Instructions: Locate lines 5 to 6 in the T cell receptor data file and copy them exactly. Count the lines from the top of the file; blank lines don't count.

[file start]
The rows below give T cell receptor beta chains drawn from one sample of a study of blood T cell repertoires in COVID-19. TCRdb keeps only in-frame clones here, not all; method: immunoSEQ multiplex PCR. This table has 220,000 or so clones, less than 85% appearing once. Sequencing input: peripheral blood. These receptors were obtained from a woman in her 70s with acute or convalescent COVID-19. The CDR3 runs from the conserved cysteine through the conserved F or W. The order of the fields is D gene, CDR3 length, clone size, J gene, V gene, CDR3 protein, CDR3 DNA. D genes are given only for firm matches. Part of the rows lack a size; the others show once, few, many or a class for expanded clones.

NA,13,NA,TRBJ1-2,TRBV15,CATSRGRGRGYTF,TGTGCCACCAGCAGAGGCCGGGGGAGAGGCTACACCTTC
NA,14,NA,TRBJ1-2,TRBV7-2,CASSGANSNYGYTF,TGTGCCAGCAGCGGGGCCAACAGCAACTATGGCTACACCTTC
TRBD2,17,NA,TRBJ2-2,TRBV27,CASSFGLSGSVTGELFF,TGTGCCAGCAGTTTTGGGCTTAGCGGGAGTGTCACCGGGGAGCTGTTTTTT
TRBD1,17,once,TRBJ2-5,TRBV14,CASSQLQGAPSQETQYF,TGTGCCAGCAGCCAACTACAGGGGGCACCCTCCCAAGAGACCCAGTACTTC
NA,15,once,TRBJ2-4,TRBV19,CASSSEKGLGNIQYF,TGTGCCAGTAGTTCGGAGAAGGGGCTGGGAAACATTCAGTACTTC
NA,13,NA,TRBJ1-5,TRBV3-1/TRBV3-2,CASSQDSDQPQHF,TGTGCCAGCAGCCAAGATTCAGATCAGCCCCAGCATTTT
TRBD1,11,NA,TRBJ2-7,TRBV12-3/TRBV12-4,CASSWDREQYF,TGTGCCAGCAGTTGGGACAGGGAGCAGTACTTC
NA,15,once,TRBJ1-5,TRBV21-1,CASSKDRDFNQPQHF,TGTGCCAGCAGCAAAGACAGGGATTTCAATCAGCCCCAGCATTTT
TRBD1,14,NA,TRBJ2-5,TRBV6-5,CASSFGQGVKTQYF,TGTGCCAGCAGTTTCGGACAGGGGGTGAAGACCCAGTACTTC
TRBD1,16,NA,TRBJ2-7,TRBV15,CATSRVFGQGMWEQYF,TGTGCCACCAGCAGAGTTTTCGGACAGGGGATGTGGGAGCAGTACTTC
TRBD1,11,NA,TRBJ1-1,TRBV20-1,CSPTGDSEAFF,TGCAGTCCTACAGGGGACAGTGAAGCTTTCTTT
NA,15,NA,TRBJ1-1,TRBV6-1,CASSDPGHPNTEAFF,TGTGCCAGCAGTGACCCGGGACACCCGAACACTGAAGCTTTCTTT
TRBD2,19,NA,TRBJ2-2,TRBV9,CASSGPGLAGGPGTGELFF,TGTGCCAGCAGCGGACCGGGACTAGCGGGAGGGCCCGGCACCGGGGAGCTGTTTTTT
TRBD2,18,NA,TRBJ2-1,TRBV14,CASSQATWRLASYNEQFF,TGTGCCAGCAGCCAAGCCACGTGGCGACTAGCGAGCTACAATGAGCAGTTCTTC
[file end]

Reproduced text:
TRBD1,17,once,TRBJ2-5,TRBV14,CASSQLQGAPSQETQYF,TGTGCCAGCAGCCAACTACAGGGGGCACCCTCCCAAGAGACCCAGTACTTC
NA,15,once,TRBJ2-4,TRBV19,CASSSEKGLGNIQYF,TGTGCCAGTAGTTCGGAGAAGGGGCTGGGAAACATTCAGTACTTC